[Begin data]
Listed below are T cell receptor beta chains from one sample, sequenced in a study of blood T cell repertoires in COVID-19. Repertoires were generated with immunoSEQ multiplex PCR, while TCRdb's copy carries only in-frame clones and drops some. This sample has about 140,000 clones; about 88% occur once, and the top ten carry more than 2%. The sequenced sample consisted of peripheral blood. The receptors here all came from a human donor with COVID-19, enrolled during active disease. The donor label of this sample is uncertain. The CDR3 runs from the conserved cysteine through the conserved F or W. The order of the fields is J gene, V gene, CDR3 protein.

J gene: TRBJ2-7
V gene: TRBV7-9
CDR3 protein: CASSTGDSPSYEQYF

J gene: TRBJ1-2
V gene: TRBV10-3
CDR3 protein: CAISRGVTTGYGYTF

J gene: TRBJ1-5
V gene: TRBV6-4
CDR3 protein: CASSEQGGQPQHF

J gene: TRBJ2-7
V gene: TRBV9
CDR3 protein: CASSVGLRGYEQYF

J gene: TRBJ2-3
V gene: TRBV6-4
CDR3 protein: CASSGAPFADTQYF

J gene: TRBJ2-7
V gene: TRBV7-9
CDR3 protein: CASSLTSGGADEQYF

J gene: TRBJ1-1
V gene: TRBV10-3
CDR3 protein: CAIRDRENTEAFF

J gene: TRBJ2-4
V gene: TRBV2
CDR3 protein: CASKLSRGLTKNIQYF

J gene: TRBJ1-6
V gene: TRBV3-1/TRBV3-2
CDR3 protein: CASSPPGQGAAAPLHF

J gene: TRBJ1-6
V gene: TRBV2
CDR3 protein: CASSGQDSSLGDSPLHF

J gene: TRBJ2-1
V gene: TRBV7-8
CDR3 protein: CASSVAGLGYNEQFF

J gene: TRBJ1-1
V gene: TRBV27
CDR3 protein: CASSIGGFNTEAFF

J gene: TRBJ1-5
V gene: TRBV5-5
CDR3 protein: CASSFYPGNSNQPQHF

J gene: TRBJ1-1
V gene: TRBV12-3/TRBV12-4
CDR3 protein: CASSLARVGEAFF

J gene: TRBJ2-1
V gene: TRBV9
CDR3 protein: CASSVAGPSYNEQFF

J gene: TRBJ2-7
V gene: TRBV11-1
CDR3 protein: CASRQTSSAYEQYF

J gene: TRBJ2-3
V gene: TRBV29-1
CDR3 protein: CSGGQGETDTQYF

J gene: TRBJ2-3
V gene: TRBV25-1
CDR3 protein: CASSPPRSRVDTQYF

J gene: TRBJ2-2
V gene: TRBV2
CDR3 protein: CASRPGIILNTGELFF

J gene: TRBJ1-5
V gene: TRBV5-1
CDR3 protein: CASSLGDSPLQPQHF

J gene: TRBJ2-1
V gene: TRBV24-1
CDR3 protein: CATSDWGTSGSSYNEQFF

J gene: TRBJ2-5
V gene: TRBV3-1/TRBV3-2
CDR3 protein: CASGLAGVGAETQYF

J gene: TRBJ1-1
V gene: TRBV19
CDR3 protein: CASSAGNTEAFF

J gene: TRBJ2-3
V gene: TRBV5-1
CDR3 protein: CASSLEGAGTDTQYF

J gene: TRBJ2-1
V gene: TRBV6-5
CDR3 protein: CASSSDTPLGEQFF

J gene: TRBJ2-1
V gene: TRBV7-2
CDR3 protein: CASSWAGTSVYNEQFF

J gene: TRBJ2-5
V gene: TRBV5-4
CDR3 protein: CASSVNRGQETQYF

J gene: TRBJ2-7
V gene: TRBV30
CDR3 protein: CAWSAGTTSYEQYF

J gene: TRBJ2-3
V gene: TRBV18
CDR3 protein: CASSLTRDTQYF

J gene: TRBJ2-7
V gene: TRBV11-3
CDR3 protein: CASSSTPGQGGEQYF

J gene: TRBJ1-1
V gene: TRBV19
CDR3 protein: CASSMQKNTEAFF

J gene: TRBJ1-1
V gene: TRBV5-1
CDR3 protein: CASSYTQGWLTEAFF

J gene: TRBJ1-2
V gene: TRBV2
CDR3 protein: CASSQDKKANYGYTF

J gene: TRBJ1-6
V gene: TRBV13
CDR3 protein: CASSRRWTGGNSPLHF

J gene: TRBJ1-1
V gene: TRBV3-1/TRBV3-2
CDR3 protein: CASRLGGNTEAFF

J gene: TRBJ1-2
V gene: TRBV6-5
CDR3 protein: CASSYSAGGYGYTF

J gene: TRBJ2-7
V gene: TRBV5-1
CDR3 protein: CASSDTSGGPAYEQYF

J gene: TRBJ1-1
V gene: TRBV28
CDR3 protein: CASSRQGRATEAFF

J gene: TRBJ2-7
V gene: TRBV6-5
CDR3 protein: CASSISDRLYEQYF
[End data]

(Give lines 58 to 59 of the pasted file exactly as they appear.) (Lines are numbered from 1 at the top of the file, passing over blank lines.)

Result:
CDR3 protein: CASRPGIILNTGELFF

J gene: TRBJ1-5